Das Parlament und seine Sprache
Studien zu Theorie und Geschichte parlamentarischer Kommunikation
[Parliament and its Language. Studies on the theory and history of parliamentary communication]
Series:Reihe Germanistische Linguistik 241
Aims and Scope
Starting with an analysis of constitutive and pioneering sessions in central German parliaments since 1848, the study demonstrates how plenary debates have become more and more strongly ritualized and are progressively deteriorating into media events. Major chapters of the book are devoted to the linguistic description of political language and communication, the structural changes undergone by parliamentary publicity, the semiotics of plenary halls, and specific aspects of parliamentary communication. Additionally, the Wende debate (1982) serves as a demonstration of the most important phenomena of parliamentary language: catchwords, key terms, evaluative expressions, metaphor, allusions, the play on proper names, rhetorical figures, presuppositions, forms of address, the 'inclusive we', quotations. Following a comparative analysis of the 'identity' debate in the Church of St. Paul (1848) and the 'capital' debate in the German Bundestag, an extensive final chapter discusses the history, the practicalities, and the reliability of stenographic reports.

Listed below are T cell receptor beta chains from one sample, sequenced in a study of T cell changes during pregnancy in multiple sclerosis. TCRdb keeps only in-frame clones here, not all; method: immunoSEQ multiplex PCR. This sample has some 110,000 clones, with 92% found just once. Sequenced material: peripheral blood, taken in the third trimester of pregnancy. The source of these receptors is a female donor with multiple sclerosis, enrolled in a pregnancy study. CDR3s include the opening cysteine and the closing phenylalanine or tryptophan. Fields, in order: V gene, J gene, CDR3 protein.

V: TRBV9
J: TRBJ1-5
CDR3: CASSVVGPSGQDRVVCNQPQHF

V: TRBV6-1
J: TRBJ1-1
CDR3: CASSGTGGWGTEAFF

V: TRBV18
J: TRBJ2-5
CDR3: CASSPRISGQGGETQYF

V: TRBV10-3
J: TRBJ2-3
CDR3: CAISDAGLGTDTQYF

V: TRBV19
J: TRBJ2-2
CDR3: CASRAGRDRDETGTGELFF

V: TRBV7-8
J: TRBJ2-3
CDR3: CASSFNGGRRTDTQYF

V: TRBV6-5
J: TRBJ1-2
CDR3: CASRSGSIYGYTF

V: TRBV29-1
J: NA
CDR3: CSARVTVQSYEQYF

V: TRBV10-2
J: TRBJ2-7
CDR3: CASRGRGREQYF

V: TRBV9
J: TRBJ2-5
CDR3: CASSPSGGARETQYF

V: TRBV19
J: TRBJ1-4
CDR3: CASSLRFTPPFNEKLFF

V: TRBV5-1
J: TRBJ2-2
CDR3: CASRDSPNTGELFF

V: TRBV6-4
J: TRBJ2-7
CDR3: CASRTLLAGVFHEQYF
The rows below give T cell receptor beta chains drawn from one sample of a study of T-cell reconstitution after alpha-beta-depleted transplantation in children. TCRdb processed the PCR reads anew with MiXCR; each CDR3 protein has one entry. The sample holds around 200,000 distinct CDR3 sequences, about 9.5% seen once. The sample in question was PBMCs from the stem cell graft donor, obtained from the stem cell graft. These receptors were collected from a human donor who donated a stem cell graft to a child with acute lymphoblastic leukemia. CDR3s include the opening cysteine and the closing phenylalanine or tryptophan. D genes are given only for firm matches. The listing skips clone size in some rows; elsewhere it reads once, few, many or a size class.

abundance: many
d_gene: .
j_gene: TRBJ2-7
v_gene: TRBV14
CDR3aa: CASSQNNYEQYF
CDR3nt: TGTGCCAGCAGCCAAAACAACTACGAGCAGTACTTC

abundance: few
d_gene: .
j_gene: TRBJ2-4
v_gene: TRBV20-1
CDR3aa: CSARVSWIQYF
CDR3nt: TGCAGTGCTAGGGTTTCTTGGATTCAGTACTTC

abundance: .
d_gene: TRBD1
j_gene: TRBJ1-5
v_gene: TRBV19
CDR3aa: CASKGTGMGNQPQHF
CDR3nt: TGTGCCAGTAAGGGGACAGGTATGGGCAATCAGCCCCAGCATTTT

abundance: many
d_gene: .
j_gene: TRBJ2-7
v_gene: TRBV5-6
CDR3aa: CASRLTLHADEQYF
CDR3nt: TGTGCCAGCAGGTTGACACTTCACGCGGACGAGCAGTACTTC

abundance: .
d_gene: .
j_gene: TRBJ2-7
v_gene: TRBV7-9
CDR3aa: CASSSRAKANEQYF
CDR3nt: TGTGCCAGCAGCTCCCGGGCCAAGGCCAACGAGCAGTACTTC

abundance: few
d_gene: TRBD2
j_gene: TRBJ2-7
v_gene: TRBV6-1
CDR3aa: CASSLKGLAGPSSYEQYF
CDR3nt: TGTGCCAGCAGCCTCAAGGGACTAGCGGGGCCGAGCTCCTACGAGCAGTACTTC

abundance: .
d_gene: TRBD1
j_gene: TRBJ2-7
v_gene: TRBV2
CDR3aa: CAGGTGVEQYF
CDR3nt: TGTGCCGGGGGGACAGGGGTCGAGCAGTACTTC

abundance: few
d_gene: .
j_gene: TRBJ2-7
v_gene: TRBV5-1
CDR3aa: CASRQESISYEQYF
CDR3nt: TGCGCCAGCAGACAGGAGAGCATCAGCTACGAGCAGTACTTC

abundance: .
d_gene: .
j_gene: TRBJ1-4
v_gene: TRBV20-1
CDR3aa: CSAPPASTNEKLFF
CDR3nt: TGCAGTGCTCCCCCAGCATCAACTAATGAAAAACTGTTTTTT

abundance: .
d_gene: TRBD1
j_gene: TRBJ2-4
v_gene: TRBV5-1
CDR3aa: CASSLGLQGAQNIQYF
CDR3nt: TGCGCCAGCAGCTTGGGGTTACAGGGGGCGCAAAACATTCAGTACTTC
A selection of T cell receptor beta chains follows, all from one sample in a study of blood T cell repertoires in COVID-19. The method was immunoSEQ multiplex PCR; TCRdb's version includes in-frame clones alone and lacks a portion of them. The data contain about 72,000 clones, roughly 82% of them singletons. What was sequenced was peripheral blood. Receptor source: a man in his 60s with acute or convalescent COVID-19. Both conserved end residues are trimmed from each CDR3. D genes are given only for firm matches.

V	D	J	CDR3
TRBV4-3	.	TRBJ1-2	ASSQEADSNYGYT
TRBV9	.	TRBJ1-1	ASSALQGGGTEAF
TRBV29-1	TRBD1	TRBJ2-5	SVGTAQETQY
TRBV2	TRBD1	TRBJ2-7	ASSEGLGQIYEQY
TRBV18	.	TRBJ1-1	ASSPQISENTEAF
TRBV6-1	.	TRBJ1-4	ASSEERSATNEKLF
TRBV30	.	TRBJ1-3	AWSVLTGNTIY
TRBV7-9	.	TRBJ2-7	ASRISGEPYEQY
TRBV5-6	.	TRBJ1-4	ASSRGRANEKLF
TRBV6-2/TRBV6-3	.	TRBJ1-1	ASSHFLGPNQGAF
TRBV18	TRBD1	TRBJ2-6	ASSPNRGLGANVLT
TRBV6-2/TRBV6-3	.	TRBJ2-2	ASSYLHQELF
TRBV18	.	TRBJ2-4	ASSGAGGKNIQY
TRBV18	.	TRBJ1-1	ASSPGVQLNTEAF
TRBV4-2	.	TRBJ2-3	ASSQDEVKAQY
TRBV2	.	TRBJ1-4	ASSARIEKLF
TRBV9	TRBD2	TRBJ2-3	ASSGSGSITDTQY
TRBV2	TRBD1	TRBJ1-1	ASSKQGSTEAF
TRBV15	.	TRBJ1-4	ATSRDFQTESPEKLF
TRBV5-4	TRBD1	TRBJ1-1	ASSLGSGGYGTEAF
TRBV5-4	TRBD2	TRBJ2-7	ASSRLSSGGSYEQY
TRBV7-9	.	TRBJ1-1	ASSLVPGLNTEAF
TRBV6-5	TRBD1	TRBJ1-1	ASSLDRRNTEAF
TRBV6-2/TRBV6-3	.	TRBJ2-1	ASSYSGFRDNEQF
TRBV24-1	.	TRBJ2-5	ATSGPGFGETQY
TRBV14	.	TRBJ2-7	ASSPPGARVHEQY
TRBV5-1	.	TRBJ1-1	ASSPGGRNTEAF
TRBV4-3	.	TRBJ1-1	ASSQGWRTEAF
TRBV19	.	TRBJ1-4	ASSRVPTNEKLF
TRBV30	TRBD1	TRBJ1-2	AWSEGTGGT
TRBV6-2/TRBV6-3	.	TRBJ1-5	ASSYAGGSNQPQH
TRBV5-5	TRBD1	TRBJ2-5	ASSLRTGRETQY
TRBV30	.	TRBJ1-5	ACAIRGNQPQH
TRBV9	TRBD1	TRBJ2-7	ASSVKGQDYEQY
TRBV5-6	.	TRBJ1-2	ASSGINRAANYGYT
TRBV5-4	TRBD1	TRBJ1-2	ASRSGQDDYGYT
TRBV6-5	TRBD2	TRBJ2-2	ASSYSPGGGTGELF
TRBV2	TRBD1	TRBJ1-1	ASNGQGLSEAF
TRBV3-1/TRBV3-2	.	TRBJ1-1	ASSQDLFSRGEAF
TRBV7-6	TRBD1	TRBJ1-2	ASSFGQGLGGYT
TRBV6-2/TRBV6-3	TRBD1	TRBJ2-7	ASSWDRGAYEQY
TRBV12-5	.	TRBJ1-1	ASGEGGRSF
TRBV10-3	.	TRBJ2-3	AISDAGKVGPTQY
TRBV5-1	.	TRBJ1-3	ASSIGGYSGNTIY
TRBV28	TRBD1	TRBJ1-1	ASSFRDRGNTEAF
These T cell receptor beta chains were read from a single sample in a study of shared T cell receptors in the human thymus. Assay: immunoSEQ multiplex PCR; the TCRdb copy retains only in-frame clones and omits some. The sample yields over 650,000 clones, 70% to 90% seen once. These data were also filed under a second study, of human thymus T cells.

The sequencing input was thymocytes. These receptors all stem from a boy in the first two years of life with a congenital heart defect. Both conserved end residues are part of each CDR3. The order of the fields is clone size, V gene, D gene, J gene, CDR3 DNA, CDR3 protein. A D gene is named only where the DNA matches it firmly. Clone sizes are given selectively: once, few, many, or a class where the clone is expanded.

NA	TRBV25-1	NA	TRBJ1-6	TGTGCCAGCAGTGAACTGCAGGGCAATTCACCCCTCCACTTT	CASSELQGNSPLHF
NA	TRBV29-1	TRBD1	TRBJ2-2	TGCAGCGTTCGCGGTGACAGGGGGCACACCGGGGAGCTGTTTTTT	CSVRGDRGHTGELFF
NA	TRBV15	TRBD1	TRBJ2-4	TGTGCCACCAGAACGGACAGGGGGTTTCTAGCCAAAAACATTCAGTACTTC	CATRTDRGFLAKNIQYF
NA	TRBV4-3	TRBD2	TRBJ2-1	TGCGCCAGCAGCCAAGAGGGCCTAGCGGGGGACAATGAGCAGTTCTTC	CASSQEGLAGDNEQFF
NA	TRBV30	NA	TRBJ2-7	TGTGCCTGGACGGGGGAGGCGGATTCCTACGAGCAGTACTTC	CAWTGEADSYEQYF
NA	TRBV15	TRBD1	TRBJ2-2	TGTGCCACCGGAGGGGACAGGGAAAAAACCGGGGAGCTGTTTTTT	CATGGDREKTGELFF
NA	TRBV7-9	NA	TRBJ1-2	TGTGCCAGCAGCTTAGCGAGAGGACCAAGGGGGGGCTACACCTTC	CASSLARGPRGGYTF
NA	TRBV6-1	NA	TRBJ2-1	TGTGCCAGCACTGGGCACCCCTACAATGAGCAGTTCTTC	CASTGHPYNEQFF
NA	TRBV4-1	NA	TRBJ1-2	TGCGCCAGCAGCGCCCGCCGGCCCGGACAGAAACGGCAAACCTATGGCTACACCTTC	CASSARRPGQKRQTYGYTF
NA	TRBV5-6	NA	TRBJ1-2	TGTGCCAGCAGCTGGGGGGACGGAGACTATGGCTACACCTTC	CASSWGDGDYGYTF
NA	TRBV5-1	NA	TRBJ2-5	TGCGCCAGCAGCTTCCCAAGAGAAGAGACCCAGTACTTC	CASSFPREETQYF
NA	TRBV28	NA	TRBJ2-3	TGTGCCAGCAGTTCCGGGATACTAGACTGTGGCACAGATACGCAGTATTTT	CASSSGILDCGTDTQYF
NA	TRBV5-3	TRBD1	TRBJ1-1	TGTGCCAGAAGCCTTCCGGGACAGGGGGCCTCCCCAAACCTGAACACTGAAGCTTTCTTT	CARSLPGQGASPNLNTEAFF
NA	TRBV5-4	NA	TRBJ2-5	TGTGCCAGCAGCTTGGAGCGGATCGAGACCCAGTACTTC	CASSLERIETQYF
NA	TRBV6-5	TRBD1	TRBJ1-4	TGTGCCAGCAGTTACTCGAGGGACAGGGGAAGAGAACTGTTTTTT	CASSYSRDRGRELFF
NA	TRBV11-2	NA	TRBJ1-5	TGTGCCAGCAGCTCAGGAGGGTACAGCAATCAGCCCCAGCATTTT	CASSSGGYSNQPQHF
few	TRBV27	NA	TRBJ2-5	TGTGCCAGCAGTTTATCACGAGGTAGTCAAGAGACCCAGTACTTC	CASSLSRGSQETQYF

"[...] this is a fascinating book for both linguists and scholars interested in politics and history."
In: The Year's Work in Modern Language Studies 2006